George Trefgarne is CEO of Boscobel & Partners and the author of Norway then Canada, a new strategy for avoiding a Brexit smash.

Nick Boles, the MP for Grantham, launched his campaign for a Better Brexit at the weekend, based on Britain falling back on membership of the European Economic Area (EEA), the so-called ‘Norway option’, and using that as a platform for then negotiating a proper Canada-style free trade agreement.

The EEA, to remind you, is a commercial treaty, signed in 1992, which promotes free trade between the European Union and the European Free Trade Association, made up of Norway, Switzerland, Iceland and Lichtenstein. It enables participation in the Single Market, but from outside of the EU.

Boles is a former Remainer, but he rejects the Chequers proposals as a humiliation and he is working with pragmatic Leavers, such as Lord Owen (and myself), to try and persuade his colleagues of the merits of the EEA as an alternative.

So far, the reaction to Better Brexit has been as expected, and much of it hinges on the legal position and whether the Government has been as candid as it should have been about the attractiveness of the EEA and how easy it is for us to fall back on it. Number 10 says the treaty will “no longer operate” from March next year because we are leaving the European Union. The implication is that this option is off the table already. It is Chequers or bust.

However, this is disingenuous, to put it mildly. And it is on this disingenuity that the scepticism of many Brexiteers towards the EEA hinges.

According to senior lawyers, notably Sir Richard Aikens, a recently retired Lord Justice of Appeal, the United Kingdom does remain a contracting party of the European Economic Area, having signed it in its own right. While we are leaving the so-called EU governance pillar, all we need to do is to apply to join the EFTA Pillar to make it operative. On top of this pillar sits the EFTA Court.

The EEA Treaty would have to be amended to make this happen. But if the EU tried to exercise a veto, it would be in breach of its good faith obligations to make the Treaty work, and we could appeal to international arbitration.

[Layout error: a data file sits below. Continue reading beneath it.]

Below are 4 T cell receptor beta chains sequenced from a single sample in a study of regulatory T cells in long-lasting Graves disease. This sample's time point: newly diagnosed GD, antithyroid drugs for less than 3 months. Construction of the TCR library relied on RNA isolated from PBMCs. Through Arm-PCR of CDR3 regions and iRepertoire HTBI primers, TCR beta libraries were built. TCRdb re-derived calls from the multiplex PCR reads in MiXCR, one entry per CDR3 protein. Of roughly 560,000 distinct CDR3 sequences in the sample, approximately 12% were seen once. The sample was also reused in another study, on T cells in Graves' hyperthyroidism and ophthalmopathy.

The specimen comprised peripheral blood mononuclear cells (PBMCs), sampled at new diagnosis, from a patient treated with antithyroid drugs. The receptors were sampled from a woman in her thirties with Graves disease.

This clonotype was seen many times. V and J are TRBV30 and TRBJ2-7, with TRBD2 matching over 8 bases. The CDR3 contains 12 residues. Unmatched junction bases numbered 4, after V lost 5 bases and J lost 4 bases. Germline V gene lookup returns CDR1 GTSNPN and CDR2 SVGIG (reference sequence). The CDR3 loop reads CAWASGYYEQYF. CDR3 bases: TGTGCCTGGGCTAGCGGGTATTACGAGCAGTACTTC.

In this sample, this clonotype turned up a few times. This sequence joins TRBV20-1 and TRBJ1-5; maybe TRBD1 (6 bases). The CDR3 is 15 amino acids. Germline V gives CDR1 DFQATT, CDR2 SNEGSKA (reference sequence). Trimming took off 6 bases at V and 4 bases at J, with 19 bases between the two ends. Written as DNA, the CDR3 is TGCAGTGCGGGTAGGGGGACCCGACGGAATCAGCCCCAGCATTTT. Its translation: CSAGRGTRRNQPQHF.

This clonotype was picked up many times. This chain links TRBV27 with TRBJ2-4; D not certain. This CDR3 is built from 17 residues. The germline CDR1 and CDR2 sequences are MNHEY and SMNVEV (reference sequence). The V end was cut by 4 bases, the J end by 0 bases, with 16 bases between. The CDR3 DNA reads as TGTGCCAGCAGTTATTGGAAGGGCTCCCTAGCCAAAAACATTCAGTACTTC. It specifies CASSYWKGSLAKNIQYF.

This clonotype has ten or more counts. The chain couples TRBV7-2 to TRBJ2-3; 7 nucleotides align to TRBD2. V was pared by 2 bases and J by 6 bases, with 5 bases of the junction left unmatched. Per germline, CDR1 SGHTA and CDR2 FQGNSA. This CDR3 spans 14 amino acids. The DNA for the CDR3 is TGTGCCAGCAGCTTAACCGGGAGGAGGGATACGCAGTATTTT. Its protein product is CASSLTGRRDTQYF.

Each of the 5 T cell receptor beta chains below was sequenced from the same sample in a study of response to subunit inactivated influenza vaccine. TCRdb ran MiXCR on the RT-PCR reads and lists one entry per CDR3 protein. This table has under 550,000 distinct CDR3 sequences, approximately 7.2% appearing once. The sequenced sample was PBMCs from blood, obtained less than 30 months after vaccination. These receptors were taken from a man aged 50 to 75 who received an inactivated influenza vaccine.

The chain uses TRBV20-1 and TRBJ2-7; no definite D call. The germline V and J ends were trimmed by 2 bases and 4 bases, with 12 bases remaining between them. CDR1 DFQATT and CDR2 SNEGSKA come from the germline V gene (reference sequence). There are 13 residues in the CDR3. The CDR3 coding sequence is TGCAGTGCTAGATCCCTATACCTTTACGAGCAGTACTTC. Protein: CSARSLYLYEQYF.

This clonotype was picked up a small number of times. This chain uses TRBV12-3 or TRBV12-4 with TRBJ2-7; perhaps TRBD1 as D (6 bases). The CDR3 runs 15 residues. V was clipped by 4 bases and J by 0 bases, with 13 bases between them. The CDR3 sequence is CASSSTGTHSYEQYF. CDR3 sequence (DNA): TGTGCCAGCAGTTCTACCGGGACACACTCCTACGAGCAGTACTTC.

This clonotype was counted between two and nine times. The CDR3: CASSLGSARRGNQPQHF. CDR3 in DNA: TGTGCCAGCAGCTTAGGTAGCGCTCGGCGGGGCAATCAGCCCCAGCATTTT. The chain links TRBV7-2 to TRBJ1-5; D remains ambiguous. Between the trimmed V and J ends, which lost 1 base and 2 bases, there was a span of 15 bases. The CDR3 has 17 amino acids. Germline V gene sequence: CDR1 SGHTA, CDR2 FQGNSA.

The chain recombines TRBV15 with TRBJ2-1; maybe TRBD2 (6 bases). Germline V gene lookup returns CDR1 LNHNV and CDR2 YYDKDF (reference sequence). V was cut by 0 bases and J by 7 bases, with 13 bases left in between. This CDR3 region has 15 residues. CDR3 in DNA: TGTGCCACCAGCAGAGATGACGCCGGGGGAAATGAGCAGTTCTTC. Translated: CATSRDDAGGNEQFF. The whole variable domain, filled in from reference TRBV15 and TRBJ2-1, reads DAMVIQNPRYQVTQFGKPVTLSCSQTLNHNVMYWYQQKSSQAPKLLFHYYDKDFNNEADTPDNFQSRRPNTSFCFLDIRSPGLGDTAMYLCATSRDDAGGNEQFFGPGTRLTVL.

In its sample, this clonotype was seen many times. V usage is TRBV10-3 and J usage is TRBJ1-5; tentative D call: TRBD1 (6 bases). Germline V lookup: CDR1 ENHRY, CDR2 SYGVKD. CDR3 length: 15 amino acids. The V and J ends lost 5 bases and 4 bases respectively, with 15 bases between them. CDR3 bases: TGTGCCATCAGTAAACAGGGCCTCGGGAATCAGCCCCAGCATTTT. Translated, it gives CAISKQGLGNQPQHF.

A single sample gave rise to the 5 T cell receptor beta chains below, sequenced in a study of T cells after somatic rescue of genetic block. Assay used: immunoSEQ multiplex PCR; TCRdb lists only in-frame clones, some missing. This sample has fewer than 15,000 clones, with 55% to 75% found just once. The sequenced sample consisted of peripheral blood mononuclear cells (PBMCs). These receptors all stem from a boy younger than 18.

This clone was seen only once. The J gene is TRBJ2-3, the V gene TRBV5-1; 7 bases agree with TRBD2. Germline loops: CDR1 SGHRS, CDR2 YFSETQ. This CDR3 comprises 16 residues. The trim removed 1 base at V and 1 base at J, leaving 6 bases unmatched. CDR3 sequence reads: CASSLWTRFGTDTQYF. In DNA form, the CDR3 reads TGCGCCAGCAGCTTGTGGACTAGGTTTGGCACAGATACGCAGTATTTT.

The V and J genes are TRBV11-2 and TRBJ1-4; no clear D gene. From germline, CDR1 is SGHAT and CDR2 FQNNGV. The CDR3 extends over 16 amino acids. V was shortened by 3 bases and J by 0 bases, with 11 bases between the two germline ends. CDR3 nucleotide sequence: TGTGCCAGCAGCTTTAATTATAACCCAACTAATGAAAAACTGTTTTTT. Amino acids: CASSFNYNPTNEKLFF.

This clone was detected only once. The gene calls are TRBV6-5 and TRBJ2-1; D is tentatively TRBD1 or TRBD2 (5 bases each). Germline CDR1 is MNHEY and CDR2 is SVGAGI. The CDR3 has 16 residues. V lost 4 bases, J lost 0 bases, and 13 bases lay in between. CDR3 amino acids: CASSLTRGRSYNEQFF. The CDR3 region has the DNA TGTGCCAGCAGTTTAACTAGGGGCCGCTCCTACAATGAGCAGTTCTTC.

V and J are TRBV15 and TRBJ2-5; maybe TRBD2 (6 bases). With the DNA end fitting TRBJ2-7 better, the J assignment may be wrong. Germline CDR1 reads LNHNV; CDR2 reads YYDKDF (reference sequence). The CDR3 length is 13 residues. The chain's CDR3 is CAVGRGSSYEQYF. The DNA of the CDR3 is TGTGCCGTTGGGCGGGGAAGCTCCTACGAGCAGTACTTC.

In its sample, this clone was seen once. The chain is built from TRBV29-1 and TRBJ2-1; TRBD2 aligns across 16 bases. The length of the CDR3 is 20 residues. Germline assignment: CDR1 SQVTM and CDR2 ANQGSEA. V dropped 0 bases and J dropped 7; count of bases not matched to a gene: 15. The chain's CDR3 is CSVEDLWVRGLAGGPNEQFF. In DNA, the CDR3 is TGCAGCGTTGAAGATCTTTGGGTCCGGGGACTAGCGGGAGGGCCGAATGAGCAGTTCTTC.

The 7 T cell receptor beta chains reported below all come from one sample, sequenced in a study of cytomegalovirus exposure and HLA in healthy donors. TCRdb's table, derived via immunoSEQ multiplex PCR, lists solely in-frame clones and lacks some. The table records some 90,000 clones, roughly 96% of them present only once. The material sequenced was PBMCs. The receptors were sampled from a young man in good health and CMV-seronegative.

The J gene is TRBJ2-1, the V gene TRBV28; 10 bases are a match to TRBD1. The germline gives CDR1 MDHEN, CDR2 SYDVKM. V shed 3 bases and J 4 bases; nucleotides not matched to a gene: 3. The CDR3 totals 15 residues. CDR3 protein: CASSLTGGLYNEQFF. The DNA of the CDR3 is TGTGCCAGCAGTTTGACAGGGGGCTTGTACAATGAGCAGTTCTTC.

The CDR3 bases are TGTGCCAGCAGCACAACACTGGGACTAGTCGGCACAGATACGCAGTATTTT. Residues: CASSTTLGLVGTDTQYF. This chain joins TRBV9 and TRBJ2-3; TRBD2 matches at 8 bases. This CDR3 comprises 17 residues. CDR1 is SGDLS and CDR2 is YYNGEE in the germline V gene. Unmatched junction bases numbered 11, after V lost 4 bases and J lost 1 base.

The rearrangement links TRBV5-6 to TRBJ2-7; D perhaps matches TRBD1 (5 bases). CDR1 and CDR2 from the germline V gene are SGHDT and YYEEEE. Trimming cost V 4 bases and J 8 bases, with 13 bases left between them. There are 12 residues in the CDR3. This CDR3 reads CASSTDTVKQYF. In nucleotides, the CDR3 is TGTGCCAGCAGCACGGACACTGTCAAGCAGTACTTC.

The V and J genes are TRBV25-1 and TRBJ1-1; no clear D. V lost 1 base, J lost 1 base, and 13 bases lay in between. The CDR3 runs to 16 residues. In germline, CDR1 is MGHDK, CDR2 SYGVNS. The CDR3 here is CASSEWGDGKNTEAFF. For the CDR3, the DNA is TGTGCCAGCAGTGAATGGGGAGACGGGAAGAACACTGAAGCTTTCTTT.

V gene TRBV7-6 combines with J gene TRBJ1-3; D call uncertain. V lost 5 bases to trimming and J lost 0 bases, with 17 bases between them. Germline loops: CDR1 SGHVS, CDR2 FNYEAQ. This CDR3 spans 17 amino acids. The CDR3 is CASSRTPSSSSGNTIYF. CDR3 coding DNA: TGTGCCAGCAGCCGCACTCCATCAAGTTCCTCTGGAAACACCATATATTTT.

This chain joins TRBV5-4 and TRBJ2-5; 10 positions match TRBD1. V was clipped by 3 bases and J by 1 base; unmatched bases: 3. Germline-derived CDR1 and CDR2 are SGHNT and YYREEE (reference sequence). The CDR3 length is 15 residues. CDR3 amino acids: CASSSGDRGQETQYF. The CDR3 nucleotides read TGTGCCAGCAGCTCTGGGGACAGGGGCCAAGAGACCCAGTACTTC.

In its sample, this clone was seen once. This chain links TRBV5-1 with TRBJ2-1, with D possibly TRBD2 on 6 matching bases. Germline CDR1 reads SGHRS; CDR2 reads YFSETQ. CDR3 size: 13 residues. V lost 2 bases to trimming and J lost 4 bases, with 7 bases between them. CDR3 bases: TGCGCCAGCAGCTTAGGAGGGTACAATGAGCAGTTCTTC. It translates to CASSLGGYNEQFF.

Contrary to another legal myth, the EFTA Court does not always do as the European Court of Justice (ECJ) says. The two courts do work together to create a homogenous area of law, but there are numerous times when the EFTA Court has disagreed with the ECJ. If we joined EFTA, we would probably have two of the five judges on the court.

The EEA not only delivers Brexit by being outside the jurisdiction of the ECJ and, for that matter, the Common Fisheries Policy and the Common Agricultural Policy. Norway and co also have input to single market legislation via the decision shaping process. They have rights of adaptation. And, in extremis, right of veto.

When he appeared on the Andrew Marr programme at the weekend, Liam Fox, the International Trade Secretary, said that he could not support Boles’s proposals because he wants “to make sure we have control of our money and our borders.” He appears to have been misled on important details.

The EEA does give us control over our borders. British passports would return. And while we would have to sign up to free movement of workers (my emphasis) we can effectively opt out of or limit it by invoking Articles 28 (3) or 112. Lichtenstein has already done so successfully since 1997 and restricts annual immigration from the EU to between two and three per cent of its population. The Home Affairs Select Committee also made this point in a report in July.

Nor is it correct that membership of the EEA does not give us control over our money. There is no obligation to join the euro. Nor are there compulsory contributions to the EU budget. Instead, EFTA members make agreed contributions to participate in specific EU programmes. Norway also provides grants direct to Eastern European nations to support their development. George Yarrow, an Oxford University economist (and intellectual father of Better Brexit), estimates Britain’s net payments to the EU would fall from £9 billion to around £1.5 billion.

How have we got into a situation where this important Brexit option, which is more attractive than the two-year ‘Implementation Period’, the Chequers proposals (even before they have been watered down by the EU), and the potential economic disruption of No Deal, has been neglected?

Here the plot gets murky. The Article 50 letter, sent in March last year, and which was only shown to the Ministers from the Department for Exiting the European Union with a few hours’ notice, conspicuously lacked giving 12 months’ notice to leave the EEA under Article 127 of the EEA Treaty. It has been suggested to me by a variety of sources that the Cabinet Office ministers who actually wrote the letter deliberately left out departing the EEA, intending to keep it as an option for the future.

Even if such a conspiracy theory is untrue and it was just a cock-up caused by the Prime Minister falling for the myths about the EEA (first circulated, ironically, by Remainers during the referendum), the fact remains that the Government has got itself into a position where it is trying to remove us from an important international treaty – and a vital Brexit option – either by subterfuge or by mistake. And Brexiteers have, for the most part, been taken in.

Assuming the No Deal/WTO rules outcome the hardcore Parliamentary Brexiteers favour is blocked by the Commons, as seems likely, and the only remaining options are Chequers or delaying Article 50, the true legal position in relation to the EEA and its provisions could suddenly become a serious controversy. The EEA may not be perfect, but is off-the-shelf, delivers Brexit, it works and gives us options. That is a start, is it not?